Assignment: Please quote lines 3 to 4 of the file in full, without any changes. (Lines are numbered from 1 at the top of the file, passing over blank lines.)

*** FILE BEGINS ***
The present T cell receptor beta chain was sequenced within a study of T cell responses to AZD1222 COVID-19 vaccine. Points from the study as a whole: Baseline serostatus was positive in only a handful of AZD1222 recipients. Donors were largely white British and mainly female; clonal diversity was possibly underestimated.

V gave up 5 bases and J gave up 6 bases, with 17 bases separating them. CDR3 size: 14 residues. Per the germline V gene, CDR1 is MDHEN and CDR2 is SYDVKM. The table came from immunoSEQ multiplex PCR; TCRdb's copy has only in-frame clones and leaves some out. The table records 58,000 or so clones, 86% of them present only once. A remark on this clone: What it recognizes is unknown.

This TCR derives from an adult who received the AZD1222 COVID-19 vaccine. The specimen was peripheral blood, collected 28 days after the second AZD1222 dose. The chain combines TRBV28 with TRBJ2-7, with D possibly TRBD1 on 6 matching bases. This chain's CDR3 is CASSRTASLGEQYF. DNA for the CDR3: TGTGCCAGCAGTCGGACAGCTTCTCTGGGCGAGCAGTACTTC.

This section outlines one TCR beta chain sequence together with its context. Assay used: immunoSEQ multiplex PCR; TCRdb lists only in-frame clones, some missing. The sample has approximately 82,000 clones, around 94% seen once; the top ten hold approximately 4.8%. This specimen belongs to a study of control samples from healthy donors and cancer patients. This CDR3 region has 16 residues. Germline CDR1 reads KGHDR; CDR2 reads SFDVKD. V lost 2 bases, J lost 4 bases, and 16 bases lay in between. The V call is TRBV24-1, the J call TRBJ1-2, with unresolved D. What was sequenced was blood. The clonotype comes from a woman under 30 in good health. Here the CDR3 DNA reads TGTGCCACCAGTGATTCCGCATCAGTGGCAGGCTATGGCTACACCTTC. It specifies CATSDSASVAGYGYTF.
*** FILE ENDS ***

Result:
This TCR derives from an adult who received the AZD1222 COVID-19 vaccine. The specimen was peripheral blood, collected 28 days after the second AZD1222 dose. The chain combines TRBV28 with TRBJ2-7, with D possibly TRBD1 on 6 matching bases. This chain's CDR3 is CASSRTASLGEQYF. DNA for the CDR3: TGTGCCAGCAGTCGGACAGCTTCTCTGGGCGAGCAGTACTTC.

This section outlines one TCR beta chain sequence together with its context. Assay used: immunoSEQ multiplex PCR; TCRdb lists only in-frame clones, some missing. The sample has approximately 82,000 clones, around 94% seen once; the top ten hold approximately 4.8%. This specimen belongs to a study of control samples from healthy donors and cancer patients. This CDR3 region has 16 residues. Germline CDR1 reads KGHDR; CDR2 reads SFDVKD. V lost 2 bases, J lost 4 bases, and 16 bases lay in between. The V call is TRBV24-1, the J call TRBJ1-2, with unresolved D. What was sequenced was blood. The clonotype comes from a woman under 30 in good health. Here the CDR3 DNA reads TGTGCCACCAGTGATTCCGCATCAGTGGCAGGCTATGGCTACACCTTC. It specifies CATSDSASVAGYGYTF.